Jack Cook, Woods Hole Oceanographic Institution
Learn more about Teaching Climate Literacy and Energy Awareness»
See how this Simulation/Interactive supports the Next Generation Science Standards»
Middle School: 3 Disciplinary Core Ideas, 3 Cross Cutting Concepts
High School: 4 Disciplinary Core Ideas, 3 Cross Cutting Concepts
About Teaching Climate Literacy
Other materials addressing 2d
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Teaching Tips | Science | Pedagogy |
- This interactive would be best used in an oceanography course.
- Educators may wish to relate this interactive to ocean acidification or the long-term carbon cycle.
- Have students explore the interactions among the different depths.
- Resource could be printed and hung in the classroom as a reference for students
About the Science
- This interactive provides a simple way to understand how carbon moves into ocean depths via the ocean biological pump.
- One thing missing from this interactive image is a sense of how much carbon moves among these depths.
- Background information is lacking for educators to understand each process in detail.
- Comments from expert scientist: The material is easy to understand and well presented. The information is well summarized.
About the Pedagogy
- Students can determine the forms of carbon at each depth using the simple drawings of plankton and particles in the two keys.
- Arrows and pop-up explanations make it clear how carbon moves among the different depths.
Next Generation Science Standards See how this Simulation/Interactive supports:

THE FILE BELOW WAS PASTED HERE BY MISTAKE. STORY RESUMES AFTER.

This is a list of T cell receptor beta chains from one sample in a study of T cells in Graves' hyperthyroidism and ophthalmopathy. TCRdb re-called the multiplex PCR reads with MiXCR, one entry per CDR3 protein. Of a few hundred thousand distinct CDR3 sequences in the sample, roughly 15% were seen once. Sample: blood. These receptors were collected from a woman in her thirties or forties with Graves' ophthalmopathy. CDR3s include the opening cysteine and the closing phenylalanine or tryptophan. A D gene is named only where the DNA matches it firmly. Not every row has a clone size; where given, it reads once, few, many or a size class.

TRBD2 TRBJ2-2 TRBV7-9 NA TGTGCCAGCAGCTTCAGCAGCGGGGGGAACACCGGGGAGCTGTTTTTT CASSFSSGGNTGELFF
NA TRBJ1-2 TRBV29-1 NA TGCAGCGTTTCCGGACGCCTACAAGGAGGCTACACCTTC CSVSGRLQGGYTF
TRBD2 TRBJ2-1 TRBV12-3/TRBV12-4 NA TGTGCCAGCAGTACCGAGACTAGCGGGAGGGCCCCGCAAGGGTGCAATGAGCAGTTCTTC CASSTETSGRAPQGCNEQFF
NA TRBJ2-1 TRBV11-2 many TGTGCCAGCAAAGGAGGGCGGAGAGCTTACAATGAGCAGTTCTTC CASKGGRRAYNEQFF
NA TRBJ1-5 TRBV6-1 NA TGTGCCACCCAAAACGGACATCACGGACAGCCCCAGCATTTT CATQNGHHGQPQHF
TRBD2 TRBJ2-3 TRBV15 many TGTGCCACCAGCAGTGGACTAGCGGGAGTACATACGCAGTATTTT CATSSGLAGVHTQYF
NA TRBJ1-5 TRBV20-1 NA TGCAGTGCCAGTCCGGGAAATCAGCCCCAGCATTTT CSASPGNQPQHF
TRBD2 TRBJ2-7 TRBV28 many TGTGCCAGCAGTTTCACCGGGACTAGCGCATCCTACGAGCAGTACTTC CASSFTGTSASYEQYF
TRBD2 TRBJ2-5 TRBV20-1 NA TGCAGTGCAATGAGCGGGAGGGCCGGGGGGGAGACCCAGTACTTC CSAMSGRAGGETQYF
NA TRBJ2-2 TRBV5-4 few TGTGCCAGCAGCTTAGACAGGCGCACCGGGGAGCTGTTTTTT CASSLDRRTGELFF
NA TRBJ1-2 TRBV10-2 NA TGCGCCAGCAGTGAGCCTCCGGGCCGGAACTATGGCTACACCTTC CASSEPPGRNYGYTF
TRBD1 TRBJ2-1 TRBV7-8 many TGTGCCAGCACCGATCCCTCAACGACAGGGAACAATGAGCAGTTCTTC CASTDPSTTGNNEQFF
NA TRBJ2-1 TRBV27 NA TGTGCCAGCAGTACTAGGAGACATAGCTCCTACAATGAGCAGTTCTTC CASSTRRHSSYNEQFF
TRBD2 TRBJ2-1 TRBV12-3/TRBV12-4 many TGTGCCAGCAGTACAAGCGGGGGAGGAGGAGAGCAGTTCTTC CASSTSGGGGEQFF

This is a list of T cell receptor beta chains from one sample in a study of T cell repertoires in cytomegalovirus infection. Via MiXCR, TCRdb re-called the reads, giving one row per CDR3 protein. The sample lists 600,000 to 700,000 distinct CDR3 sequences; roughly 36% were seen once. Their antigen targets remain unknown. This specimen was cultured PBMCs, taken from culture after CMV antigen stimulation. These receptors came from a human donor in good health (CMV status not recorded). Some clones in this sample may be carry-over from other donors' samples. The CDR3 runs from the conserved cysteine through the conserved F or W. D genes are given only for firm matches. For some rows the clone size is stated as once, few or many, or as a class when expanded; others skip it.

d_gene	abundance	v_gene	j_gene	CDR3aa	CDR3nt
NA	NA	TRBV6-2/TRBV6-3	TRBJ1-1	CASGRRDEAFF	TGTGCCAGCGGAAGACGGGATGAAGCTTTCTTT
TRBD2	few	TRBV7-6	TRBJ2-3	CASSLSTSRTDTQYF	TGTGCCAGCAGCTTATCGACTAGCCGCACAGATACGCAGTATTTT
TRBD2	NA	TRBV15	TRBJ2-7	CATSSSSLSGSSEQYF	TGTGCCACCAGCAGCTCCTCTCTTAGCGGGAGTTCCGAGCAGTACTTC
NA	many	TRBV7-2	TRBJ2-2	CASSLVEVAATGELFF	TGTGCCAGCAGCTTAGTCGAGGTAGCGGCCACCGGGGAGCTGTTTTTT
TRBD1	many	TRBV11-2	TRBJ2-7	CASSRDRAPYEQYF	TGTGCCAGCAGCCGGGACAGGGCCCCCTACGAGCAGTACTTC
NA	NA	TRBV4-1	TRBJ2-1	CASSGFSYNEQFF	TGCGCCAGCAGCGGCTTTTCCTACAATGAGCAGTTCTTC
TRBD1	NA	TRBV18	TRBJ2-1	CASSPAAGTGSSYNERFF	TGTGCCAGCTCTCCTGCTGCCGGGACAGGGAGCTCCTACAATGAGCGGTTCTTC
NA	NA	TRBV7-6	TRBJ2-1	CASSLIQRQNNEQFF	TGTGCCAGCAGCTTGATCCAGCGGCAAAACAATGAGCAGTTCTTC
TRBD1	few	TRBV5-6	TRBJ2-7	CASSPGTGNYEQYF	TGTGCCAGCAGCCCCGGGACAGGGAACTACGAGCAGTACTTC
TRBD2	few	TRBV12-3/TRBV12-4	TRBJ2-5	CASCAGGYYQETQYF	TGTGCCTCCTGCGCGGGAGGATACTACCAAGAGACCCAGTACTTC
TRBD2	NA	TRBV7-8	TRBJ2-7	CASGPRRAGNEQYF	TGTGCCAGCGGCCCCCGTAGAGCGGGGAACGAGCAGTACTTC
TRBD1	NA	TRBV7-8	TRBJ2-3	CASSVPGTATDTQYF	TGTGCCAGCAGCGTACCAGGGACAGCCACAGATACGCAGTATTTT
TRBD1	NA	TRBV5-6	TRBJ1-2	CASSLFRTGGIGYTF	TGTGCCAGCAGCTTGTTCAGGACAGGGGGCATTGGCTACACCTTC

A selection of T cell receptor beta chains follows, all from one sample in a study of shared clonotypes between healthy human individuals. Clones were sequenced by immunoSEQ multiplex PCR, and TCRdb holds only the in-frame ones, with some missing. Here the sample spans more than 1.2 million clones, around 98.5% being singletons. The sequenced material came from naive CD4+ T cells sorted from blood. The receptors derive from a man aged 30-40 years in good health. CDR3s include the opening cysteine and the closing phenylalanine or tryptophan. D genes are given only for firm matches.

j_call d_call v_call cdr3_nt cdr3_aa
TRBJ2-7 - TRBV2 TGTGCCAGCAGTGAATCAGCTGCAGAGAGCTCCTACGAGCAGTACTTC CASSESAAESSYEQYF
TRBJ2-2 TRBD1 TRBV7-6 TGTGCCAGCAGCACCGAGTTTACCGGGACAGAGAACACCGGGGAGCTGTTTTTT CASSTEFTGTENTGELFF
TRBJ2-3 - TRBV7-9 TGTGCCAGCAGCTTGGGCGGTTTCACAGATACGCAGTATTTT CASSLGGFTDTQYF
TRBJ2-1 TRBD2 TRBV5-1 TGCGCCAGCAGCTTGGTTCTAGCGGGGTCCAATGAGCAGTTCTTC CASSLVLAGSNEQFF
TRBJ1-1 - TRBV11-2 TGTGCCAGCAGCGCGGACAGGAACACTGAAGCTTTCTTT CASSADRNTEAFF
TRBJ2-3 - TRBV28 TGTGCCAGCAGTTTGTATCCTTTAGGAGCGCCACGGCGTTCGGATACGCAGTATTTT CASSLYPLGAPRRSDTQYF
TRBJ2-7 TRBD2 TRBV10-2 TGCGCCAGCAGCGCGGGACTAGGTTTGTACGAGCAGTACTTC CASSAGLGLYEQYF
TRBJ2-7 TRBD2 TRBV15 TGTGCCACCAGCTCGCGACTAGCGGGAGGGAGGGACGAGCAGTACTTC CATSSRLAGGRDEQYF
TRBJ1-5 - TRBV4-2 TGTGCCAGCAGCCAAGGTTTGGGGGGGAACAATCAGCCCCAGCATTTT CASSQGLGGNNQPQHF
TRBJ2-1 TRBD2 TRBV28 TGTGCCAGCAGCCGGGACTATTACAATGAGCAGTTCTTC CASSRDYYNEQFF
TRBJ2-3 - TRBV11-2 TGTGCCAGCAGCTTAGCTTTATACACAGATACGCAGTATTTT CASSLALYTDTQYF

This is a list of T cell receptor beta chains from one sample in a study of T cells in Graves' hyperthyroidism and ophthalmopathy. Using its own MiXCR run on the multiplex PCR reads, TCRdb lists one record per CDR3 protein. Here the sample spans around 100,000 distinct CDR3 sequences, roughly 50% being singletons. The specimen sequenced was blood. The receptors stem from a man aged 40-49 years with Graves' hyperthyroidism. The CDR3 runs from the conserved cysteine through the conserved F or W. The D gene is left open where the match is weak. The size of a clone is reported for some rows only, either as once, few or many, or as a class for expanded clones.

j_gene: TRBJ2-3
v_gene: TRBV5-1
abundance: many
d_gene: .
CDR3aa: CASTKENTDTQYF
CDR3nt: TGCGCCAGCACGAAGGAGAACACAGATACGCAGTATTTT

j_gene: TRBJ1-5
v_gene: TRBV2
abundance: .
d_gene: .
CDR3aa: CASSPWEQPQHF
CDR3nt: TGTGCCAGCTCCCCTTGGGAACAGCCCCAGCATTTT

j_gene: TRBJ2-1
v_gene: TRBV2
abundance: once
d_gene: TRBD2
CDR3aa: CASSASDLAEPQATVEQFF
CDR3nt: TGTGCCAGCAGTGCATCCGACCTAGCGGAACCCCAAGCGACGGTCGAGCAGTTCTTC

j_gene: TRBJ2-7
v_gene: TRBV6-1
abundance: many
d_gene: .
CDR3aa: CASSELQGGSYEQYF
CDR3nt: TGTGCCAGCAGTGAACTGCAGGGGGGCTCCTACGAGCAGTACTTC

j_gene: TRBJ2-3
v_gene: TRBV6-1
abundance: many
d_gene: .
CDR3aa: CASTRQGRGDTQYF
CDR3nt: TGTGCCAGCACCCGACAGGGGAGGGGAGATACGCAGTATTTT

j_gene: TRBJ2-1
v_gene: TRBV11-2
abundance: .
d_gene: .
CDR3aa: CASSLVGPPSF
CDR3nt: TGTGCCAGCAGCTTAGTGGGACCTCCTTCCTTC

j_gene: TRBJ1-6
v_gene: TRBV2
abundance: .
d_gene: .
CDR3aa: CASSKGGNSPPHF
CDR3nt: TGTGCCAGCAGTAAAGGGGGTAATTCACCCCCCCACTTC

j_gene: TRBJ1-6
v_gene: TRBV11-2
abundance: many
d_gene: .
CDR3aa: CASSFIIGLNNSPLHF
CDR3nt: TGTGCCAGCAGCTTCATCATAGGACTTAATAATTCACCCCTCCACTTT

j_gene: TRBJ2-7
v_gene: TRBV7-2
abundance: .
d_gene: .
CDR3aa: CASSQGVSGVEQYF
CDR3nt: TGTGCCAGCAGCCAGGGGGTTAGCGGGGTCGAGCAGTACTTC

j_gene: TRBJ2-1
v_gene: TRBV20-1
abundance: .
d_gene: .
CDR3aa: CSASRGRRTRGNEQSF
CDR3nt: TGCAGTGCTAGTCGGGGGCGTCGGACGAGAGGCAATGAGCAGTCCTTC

Disciplinary Core Ideas: 3
MS-ESS3.D1:Human activities, such as the release of greenhouse gases from burning fossil fuels, are major factors in the current rise in Earth’s mean surface temperature (global warming). Reducing the level of climate change and reducing human vulnerability to whatever climate changes do occur depend on the understanding of climate science, engineering capabilities, and other kinds of knowledge, such as understanding of human behavior and on applying that knowledge wisely in decisions and activities.
MS-PS3.D1:The chemical reaction by which plants produce complex food molecules (sugars) requires an energy input (i.e., from sunlight) to occur. In this reaction, carbon dioxide and water combine to form carbon-based organic molecules and release oxygen.
MS-PS3.D2:Cellular respiration in plants and animals involve chemical reactions with oxygen that release stored energy. In these processes, complex molecules containing carbon react with oxygen to produce carbon dioxide and other materials.
Cross Cutting Concepts: 3
MS-C4.1: Systems may interact with other systems; they may have sub-systems and be a part of larger complex systems.
MS-C4.2: Models can be used to represent systems and their interactions—such as inputs, processes and outputs—and energy, matter, and information flows within systems.
MS-C4.3:Models are limited in that they only represent certain aspects of the system under study.
Disciplinary Core Ideas: 4
HS-ESS2.D2:Gradual atmospheric changes were due to plants and other organisms that captured carbon dioxide and released oxygen.
HS-ESS2.D3:Changes in the atmosphere due to human activity have increased carbon dioxide concentrations and thus affect climate.
HS-LS2.B3:Photosynthesis and cellular respiration are important components of the carbon cycle, in which carbon is exchanged among the biosphere, atmosphere, oceans, and geosphere through chemical, physical, geological, and biological processes.
HS-PS3.D2:The main way that solar energy is captured and stored on Earth is through the complex chemical process known as photosynthesis.
Cross Cutting Concepts: 3
HS-C4.2:When investigating or describing a system, the boundaries and initial conditions of the system need to be defined and their inputs and outputs analyzed and described using models.
HS-C4.3:Models (e.g., physical, mathematical, computer models) can be used to simulate systems and interactions—including energy, matter, and information flows—within and between systems at different scales.
HS-C4.4:Models can be used to predict the behavior of a system, but these predictions have limited precision and reliability due to the assumptions and approximations inherent in models.